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QR Codes: Convenient, Popular & an Easy Scam Target

Woman using QR code

Whether you’re grabbing a bite to eat at an airport restaurant or at a happy hour after work, chances are you’ll see a QR (quick response) code on the menu – usually a black-and-white square you scan with your phone to get right to a website or payment portal. Scammers have caught on to their increasing popularity and have started creating fake QR codes, hoping to capture your personal and financial information or download malware on your smartphone.

Sample QR Code

Okay, so how are scammers using QR codes?

Scammers can easily place fake QR code stickers right over the top of real ones – at airports, bus stations, gas stations and other public places. This scam, known as "quishing,” is particularly tricky because legitimate QR codes will sometimes ask you for information – like at a restaurant to pay your bill, for example.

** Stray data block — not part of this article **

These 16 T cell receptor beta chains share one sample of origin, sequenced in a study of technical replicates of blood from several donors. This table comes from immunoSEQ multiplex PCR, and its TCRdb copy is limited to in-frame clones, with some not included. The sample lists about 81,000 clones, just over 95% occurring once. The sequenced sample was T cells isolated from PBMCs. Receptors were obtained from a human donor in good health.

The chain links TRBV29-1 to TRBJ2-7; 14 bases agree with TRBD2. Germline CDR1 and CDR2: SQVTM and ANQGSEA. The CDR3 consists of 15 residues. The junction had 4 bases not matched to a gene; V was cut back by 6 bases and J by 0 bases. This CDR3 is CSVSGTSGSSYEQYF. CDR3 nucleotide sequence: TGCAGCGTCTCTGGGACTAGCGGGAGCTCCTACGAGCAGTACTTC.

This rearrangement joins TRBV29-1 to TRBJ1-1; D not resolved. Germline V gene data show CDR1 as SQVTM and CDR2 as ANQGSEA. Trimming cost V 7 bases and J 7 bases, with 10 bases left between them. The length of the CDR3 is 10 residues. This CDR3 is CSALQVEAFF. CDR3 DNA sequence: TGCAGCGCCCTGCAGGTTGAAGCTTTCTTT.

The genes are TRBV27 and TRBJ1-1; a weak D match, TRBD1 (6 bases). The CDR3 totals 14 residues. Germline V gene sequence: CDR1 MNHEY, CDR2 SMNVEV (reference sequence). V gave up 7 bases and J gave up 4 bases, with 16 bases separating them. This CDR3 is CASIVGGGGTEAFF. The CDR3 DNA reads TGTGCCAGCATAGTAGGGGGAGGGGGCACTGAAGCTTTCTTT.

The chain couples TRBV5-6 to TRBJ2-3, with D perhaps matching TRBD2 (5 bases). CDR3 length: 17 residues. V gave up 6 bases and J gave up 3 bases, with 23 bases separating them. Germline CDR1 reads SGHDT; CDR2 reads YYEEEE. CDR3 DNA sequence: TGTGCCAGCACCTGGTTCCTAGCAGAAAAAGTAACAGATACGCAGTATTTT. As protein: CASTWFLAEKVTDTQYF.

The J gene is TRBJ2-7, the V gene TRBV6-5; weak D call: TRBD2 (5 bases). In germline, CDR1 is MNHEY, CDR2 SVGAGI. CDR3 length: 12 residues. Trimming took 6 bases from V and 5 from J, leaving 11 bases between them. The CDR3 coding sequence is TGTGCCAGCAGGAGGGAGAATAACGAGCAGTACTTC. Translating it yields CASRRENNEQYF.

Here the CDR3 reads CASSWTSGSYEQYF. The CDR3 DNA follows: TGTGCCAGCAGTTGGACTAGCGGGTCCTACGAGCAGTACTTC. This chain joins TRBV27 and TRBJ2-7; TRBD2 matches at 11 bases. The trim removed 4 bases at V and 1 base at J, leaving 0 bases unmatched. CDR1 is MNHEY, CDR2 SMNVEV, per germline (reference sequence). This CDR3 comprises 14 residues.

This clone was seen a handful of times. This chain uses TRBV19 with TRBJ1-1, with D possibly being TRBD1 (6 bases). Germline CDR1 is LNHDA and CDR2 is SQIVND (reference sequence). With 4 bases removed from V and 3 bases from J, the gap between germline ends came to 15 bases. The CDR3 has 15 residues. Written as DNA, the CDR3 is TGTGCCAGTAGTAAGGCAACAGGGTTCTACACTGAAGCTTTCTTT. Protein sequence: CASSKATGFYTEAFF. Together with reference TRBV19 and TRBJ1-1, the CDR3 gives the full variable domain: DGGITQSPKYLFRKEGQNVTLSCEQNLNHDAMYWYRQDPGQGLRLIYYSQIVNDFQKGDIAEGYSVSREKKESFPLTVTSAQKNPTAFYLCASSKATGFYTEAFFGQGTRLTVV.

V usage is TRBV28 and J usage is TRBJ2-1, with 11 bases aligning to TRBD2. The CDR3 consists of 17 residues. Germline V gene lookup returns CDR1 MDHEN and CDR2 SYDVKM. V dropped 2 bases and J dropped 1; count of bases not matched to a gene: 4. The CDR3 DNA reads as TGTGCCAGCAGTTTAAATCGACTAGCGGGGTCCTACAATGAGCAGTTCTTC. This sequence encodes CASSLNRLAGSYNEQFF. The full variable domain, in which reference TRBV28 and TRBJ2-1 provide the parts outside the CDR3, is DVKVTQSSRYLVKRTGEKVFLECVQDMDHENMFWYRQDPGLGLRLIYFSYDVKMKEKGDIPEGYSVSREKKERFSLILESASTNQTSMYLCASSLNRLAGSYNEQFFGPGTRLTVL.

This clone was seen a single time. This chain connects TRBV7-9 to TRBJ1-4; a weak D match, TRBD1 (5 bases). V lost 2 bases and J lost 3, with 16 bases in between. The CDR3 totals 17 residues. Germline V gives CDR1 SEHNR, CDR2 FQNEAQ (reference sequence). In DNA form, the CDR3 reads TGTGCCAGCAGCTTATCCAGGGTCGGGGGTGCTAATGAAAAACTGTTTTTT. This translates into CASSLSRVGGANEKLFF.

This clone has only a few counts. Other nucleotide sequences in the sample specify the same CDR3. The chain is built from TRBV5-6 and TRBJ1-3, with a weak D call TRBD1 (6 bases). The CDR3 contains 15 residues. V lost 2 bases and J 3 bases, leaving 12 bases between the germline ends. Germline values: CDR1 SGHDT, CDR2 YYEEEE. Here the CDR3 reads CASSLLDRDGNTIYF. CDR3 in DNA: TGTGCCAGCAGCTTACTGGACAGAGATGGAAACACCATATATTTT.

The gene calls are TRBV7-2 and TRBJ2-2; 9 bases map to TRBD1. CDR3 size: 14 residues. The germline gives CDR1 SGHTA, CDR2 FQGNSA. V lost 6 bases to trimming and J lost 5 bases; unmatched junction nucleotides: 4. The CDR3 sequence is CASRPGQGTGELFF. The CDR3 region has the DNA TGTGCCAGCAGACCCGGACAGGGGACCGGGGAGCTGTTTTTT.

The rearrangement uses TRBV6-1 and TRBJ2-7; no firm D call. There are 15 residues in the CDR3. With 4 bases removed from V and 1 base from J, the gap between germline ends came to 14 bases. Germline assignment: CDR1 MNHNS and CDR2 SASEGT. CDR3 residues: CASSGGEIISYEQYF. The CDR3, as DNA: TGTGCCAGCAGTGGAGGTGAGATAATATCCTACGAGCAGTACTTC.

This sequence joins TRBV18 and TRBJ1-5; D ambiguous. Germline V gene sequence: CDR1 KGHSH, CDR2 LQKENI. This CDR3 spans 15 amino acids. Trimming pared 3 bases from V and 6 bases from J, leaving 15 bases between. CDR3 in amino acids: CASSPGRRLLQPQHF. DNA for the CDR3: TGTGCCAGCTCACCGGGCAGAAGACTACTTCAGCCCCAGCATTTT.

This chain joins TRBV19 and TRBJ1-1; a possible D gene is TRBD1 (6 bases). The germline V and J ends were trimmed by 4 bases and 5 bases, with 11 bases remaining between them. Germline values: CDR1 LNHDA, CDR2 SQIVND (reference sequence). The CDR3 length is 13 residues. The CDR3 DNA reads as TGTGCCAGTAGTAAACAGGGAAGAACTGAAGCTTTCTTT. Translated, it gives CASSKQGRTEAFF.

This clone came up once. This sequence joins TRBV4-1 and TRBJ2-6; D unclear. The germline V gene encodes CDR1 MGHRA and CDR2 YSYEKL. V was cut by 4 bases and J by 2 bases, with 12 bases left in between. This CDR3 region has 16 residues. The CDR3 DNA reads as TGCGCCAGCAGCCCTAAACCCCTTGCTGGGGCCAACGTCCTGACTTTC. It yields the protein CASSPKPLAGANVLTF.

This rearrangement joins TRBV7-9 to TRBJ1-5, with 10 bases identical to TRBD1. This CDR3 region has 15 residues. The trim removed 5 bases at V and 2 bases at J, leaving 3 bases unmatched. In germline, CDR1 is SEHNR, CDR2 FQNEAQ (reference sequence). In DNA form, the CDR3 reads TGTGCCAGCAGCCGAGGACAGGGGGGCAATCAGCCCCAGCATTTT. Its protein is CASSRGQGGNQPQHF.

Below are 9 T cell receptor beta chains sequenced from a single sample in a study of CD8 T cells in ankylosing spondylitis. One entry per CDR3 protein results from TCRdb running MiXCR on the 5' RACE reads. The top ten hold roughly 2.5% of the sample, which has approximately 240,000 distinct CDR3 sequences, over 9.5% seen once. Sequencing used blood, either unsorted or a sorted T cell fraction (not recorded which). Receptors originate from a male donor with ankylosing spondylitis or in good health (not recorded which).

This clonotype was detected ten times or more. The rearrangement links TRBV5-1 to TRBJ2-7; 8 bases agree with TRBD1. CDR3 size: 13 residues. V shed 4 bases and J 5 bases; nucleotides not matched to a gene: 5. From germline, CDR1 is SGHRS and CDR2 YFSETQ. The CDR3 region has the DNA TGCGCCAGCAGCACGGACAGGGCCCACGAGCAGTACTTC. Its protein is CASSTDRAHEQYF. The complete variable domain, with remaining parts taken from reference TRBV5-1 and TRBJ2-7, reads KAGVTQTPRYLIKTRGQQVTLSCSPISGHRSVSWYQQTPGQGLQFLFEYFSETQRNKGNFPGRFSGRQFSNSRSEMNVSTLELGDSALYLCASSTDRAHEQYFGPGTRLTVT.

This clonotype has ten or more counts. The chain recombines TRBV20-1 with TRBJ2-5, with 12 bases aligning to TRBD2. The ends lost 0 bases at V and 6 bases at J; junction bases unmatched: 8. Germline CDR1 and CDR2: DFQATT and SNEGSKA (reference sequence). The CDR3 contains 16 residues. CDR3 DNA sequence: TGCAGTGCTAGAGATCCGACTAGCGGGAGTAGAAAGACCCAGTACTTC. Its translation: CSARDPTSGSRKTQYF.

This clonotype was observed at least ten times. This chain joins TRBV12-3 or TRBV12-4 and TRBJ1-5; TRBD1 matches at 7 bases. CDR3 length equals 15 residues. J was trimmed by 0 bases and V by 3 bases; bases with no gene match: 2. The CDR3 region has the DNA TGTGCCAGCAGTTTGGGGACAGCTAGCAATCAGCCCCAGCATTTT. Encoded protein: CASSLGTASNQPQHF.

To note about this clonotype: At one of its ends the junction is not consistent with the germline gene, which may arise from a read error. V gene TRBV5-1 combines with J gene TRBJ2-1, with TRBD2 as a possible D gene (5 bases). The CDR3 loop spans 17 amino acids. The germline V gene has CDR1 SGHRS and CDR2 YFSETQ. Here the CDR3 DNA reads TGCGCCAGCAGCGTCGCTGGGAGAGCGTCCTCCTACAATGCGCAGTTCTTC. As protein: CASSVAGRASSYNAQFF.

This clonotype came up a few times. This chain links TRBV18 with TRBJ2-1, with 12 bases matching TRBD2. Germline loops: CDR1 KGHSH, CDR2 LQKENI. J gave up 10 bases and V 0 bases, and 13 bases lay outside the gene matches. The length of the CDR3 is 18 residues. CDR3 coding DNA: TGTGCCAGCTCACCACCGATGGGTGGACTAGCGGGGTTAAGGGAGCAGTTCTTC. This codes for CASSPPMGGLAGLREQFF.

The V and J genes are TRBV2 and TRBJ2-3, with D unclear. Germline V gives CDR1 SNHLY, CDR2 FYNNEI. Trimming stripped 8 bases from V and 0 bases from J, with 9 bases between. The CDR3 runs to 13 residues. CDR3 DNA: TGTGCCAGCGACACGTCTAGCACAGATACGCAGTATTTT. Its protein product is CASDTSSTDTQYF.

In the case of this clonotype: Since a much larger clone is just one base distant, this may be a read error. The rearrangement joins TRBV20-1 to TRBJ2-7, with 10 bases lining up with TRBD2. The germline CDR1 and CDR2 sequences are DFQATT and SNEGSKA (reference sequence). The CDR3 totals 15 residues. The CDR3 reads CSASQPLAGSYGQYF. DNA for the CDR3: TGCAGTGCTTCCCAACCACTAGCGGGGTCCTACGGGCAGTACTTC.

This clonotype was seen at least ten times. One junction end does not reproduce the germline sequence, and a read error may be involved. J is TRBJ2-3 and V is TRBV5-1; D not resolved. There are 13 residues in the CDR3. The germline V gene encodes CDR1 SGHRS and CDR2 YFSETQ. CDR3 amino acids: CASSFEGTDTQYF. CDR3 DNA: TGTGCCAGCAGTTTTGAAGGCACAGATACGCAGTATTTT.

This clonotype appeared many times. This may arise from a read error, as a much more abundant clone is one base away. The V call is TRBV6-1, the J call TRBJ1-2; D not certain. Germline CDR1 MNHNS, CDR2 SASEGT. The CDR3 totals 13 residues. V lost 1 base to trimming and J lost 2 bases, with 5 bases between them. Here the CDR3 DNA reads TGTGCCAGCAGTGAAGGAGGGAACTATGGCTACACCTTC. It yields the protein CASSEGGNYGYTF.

How can I avoid a QR code scam?

First, inspect before you scan.

  • Does the QR code look like it’s been placed over the top of another, or is it crooked?

  • Does the ad itself have grammar and spelling mistakes?

  • Only scan QR codes in mail pieces or emails if you know they’re from a legitimate company.

If you do scan the code, examine the URL and website.

  • Does the web address align with the business?

  • Does the website look authentic?

  • Look for misspellings, changes of single letters or added numbers and characters.

  • Be extra cautious if the site asks for any personal or financial information – never enter your online banking credentials.

If you sense something’s off, take the safe route and Google the company or business to get to your destination instead.

If you think you’ve been a victim of a QR code scam, reach out to your financial institution right away. Summit members, we’re here to help at 800‑236‑5560.

Please share details with us when you hear of, or experience, a possible scam! This helps us inform and protect our members and community.

Want more fraud-fighting tips?

Keep exploring more ways to spot and stop a scam.

Source:
FBI.gov

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